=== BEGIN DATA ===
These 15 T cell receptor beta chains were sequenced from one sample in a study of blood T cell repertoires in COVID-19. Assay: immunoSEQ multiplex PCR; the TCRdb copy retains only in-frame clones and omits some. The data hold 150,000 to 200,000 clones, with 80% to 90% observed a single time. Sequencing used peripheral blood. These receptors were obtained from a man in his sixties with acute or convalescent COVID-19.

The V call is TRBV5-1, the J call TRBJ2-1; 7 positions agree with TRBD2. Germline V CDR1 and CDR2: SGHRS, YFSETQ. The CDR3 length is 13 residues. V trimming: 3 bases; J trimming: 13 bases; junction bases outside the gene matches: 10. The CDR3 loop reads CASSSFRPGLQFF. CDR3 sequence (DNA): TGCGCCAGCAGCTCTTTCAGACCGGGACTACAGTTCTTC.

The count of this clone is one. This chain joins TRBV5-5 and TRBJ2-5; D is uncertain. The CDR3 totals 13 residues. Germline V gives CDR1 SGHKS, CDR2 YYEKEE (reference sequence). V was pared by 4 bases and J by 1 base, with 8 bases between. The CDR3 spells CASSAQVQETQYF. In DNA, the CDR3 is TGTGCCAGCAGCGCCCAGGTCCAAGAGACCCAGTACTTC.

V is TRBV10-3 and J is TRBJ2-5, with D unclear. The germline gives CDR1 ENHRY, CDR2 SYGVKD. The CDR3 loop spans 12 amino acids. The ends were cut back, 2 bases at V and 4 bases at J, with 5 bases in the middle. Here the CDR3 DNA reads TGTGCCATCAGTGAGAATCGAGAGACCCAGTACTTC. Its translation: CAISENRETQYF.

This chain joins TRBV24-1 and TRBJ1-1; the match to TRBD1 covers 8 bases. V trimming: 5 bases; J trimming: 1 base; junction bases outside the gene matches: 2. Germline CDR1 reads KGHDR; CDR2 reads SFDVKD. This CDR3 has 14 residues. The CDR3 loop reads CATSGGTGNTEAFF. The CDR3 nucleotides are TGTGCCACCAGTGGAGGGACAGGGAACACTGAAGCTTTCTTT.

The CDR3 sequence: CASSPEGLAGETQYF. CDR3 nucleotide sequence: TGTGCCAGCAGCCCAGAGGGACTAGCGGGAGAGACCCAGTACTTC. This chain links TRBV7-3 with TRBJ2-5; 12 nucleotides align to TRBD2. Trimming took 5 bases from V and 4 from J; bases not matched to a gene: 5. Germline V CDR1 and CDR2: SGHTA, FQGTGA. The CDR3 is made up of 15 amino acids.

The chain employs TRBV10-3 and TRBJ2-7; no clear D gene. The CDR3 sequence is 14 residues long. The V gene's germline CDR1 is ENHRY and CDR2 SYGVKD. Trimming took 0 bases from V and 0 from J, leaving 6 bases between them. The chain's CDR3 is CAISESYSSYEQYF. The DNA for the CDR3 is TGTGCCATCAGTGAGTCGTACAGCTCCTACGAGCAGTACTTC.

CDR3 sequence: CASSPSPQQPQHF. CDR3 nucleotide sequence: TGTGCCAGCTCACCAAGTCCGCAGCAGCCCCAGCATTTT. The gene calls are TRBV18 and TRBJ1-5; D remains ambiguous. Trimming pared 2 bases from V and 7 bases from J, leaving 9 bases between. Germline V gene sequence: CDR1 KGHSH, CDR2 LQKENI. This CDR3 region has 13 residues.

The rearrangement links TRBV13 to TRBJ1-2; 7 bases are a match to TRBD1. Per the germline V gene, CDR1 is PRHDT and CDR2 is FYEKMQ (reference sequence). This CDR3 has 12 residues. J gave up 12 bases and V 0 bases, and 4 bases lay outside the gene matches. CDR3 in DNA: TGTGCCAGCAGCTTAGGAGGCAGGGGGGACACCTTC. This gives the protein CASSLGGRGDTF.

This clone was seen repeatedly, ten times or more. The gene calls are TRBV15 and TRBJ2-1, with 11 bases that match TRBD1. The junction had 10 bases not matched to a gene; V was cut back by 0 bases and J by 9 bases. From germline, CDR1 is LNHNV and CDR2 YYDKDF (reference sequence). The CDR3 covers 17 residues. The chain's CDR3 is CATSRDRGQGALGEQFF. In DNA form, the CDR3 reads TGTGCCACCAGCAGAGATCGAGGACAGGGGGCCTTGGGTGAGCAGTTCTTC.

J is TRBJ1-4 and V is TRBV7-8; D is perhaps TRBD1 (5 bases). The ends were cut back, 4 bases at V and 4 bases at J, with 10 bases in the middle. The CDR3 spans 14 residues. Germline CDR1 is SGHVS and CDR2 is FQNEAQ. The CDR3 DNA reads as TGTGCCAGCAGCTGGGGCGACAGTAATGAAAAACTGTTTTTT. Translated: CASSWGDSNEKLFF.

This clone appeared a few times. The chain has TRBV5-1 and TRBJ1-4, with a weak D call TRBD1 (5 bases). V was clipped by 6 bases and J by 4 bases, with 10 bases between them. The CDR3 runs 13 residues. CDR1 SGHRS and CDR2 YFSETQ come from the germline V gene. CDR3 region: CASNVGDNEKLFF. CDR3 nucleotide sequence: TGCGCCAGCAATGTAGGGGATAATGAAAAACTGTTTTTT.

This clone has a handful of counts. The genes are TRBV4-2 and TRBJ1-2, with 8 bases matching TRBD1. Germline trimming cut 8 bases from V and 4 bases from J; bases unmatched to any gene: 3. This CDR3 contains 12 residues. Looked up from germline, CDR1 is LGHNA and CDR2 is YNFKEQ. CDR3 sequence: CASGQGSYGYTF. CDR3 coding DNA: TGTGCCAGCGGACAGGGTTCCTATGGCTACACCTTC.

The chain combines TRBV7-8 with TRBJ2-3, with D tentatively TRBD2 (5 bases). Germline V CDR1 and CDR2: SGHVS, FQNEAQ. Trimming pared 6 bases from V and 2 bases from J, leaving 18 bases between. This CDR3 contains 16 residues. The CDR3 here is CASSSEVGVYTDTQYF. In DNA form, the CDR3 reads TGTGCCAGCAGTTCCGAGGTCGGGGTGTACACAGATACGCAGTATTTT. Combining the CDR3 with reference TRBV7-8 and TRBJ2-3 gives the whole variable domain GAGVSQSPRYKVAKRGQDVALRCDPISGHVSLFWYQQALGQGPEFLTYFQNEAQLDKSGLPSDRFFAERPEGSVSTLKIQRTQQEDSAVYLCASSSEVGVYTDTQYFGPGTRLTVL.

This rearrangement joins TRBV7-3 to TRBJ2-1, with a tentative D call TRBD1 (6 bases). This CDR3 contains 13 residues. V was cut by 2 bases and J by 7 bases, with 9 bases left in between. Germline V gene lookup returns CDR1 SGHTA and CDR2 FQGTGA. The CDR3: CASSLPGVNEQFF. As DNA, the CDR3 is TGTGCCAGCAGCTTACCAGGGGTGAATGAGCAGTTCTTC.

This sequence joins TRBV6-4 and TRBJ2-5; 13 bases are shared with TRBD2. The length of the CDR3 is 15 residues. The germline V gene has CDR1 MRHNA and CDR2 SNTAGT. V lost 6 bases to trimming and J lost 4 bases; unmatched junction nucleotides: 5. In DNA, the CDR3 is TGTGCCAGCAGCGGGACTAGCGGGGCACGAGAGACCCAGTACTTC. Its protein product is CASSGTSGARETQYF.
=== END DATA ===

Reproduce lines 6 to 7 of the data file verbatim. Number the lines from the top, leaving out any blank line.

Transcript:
The CDR3 sequence: CASSPEGLAGETQYF. CDR3 nucleotide sequence: TGTGCCAGCAGCCCAGAGGGACTAGCGGGAGAGACCCAGTACTTC. This chain links TRBV7-3 with TRBJ2-5; 12 nucleotides align to TRBD2. Trimming took 5 bases from V and 4 from J; bases not matched to a gene: 5. Germline V CDR1 and CDR2: SGHTA, FQGTGA. The CDR3 is made up of 15 amino acids.

The chain employs TRBV10-3 and TRBJ2-7; no clear D gene. The CDR3 sequence is 14 residues long. The V gene's germline CDR1 is ENHRY and CDR2 SYGVKD. Trimming took 0 bases from V and 0 from J, leaving 6 bases between them. The chain's CDR3 is CAISESYSSYEQYF. The DNA for the CDR3 is TGTGCCATCAGTGAGTCGTACAGCTCCTACGAGCAGTACTTC.